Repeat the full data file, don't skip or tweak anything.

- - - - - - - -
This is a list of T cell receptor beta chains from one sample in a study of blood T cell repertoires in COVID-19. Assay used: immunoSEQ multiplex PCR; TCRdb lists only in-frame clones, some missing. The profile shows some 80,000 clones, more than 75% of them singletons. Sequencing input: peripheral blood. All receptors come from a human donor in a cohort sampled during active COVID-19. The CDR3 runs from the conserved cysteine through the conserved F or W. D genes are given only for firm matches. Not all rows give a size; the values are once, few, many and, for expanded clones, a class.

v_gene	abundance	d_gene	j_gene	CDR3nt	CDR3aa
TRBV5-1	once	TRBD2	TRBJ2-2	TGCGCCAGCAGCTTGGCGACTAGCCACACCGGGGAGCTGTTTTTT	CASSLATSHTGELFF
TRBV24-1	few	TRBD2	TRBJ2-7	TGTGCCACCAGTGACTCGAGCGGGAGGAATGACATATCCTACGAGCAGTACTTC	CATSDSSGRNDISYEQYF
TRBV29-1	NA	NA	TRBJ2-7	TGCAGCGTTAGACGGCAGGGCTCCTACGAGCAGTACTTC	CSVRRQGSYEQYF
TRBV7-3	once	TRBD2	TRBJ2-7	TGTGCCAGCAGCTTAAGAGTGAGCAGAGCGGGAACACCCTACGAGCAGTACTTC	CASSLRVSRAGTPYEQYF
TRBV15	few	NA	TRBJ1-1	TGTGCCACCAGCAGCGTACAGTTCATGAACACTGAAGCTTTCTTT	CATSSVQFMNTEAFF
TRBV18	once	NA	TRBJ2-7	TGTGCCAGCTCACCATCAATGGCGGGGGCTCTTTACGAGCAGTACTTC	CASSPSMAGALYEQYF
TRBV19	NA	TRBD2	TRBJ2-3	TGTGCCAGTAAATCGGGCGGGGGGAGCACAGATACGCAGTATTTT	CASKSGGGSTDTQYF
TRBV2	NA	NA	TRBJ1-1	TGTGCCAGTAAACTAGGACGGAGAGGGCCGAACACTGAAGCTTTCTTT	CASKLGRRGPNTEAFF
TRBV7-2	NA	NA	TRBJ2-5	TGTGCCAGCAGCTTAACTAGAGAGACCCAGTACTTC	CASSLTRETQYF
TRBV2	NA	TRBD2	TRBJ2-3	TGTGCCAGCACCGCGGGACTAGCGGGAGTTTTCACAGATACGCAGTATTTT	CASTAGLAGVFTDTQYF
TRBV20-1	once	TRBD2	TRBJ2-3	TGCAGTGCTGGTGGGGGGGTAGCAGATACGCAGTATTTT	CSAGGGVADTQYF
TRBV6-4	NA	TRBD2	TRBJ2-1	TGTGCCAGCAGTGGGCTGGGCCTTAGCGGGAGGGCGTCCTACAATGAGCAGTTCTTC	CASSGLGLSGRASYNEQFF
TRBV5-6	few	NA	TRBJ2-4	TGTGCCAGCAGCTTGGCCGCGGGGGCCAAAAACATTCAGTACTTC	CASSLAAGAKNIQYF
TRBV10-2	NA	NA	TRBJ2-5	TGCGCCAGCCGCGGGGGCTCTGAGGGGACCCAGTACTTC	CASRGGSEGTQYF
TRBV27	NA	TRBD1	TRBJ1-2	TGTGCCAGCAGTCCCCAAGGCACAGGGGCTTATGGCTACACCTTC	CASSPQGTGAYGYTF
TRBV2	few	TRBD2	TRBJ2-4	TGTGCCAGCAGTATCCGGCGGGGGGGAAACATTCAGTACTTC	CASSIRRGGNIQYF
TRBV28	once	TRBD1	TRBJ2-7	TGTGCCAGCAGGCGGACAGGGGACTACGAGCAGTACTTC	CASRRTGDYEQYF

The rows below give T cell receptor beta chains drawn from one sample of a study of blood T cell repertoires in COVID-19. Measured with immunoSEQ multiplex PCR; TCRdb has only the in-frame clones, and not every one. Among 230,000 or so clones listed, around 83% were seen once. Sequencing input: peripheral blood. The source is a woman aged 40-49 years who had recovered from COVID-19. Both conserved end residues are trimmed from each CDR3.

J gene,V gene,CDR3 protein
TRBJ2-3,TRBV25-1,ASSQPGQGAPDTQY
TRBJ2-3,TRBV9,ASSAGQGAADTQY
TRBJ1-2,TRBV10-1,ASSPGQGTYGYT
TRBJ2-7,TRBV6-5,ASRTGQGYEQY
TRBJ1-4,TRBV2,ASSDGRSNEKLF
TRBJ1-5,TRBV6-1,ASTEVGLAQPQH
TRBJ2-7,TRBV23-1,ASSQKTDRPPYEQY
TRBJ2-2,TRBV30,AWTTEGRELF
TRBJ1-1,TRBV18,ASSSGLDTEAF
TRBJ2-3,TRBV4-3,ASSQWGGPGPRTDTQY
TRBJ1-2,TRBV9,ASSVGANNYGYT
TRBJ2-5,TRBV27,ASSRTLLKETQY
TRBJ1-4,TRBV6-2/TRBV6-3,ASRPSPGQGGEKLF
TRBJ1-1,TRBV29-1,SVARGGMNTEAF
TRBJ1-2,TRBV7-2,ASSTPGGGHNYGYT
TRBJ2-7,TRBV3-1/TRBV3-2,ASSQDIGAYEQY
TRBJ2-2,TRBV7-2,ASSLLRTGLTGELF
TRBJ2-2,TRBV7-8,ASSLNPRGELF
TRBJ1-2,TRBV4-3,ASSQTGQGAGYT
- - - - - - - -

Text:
This is a list of T cell receptor beta chains from one sample in a study of blood T cell repertoires in COVID-19. Assay used: immunoSEQ multiplex PCR; TCRdb lists only in-frame clones, some missing. The profile shows some 80,000 clones, more than 75% of them singletons. Sequencing input: peripheral blood. All receptors come from a human donor in a cohort sampled during active COVID-19. The CDR3 runs from the conserved cysteine through the conserved F or W. D genes are given only for firm matches. Not all rows give a size; the values are once, few, many and, for expanded clones, a class.

v_gene	abundance	d_gene	j_gene	CDR3nt	CDR3aa
TRBV5-1	once	TRBD2	TRBJ2-2	TGCGCCAGCAGCTTGGCGACTAGCCACACCGGGGAGCTGTTTTTT	CASSLATSHTGELFF
TRBV24-1	few	TRBD2	TRBJ2-7	TGTGCCACCAGTGACTCGAGCGGGAGGAATGACATATCCTACGAGCAGTACTTC	CATSDSSGRNDISYEQYF
TRBV29-1	NA	NA	TRBJ2-7	TGCAGCGTTAGACGGCAGGGCTCCTACGAGCAGTACTTC	CSVRRQGSYEQYF
TRBV7-3	once	TRBD2	TRBJ2-7	TGTGCCAGCAGCTTAAGAGTGAGCAGAGCGGGAACACCCTACGAGCAGTACTTC	CASSLRVSRAGTPYEQYF
TRBV15	few	NA	TRBJ1-1	TGTGCCACCAGCAGCGTACAGTTCATGAACACTGAAGCTTTCTTT	CATSSVQFMNTEAFF
TRBV18	once	NA	TRBJ2-7	TGTGCCAGCTCACCATCAATGGCGGGGGCTCTTTACGAGCAGTACTTC	CASSPSMAGALYEQYF
TRBV19	NA	TRBD2	TRBJ2-3	TGTGCCAGTAAATCGGGCGGGGGGAGCACAGATACGCAGTATTTT	CASKSGGGSTDTQYF
TRBV2	NA	NA	TRBJ1-1	TGTGCCAGTAAACTAGGACGGAGAGGGCCGAACACTGAAGCTTTCTTT	CASKLGRRGPNTEAFF
TRBV7-2	NA	NA	TRBJ2-5	TGTGCCAGCAGCTTAACTAGAGAGACCCAGTACTTC	CASSLTRETQYF
TRBV2	NA	TRBD2	TRBJ2-3	TGTGCCAGCACCGCGGGACTAGCGGGAGTTTTCACAGATACGCAGTATTTT	CASTAGLAGVFTDTQYF
TRBV20-1	once	TRBD2	TRBJ2-3	TGCAGTGCTGGTGGGGGGGTAGCAGATACGCAGTATTTT	CSAGGGVADTQYF
TRBV6-4	NA	TRBD2	TRBJ2-1	TGTGCCAGCAGTGGGCTGGGCCTTAGCGGGAGGGCGTCCTACAATGAGCAGTTCTTC	CASSGLGLSGRASYNEQFF
TRBV5-6	few	NA	TRBJ2-4	TGTGCCAGCAGCTTGGCCGCGGGGGCCAAAAACATTCAGTACTTC	CASSLAAGAKNIQYF
TRBV10-2	NA	NA	TRBJ2-5	TGCGCCAGCCGCGGGGGCTCTGAGGGGACCCAGTACTTC	CASRGGSEGTQYF
TRBV27	NA	TRBD1	TRBJ1-2	TGTGCCAGCAGTCCCCAAGGCACAGGGGCTTATGGCTACACCTTC	CASSPQGTGAYGYTF
TRBV2	few	TRBD2	TRBJ2-4	TGTGCCAGCAGTATCCGGCGGGGGGGAAACATTCAGTACTTC	CASSIRRGGNIQYF
TRBV28	once	TRBD1	TRBJ2-7	TGTGCCAGCAGGCGGACAGGGGACTACGAGCAGTACTTC	CASRRTGDYEQYF

The rows below give T cell receptor beta chains drawn from one sample of a study of blood T cell repertoires in COVID-19. Measured with immunoSEQ multiplex PCR; TCRdb has only the in-frame clones, and not every one. Among 230,000 or so clones listed, around 83% were seen once. Sequencing input: peripheral blood. The source is a woman aged 40-49 years who had recovered from COVID-19. Both conserved end residues are trimmed from each CDR3.

J gene,V gene,CDR3 protein
TRBJ2-3,TRBV25-1,ASSQPGQGAPDTQY
TRBJ2-3,TRBV9,ASSAGQGAADTQY
TRBJ1-2,TRBV10-1,ASSPGQGTYGYT
TRBJ2-7,TRBV6-5,ASRTGQGYEQY
TRBJ1-4,TRBV2,ASSDGRSNEKLF
TRBJ1-5,TRBV6-1,ASTEVGLAQPQH
TRBJ2-7,TRBV23-1,ASSQKTDRPPYEQY
TRBJ2-2,TRBV30,AWTTEGRELF
TRBJ1-1,TRBV18,ASSSGLDTEAF
TRBJ2-3,TRBV4-3,ASSQWGGPGPRTDTQY
TRBJ1-2,TRBV9,ASSVGANNYGYT
TRBJ2-5,TRBV27,ASSRTLLKETQY
TRBJ1-4,TRBV6-2/TRBV6-3,ASRPSPGQGGEKLF
TRBJ1-1,TRBV29-1,SVARGGMNTEAF
TRBJ1-2,TRBV7-2,ASSTPGGGHNYGYT
TRBJ2-7,TRBV3-1/TRBV3-2,ASSQDIGAYEQY
TRBJ2-2,TRBV7-2,ASSLLRTGLTGELF
TRBJ2-2,TRBV7-8,ASSLNPRGELF
TRBJ1-2,TRBV4-3,ASSQTGQGAGYT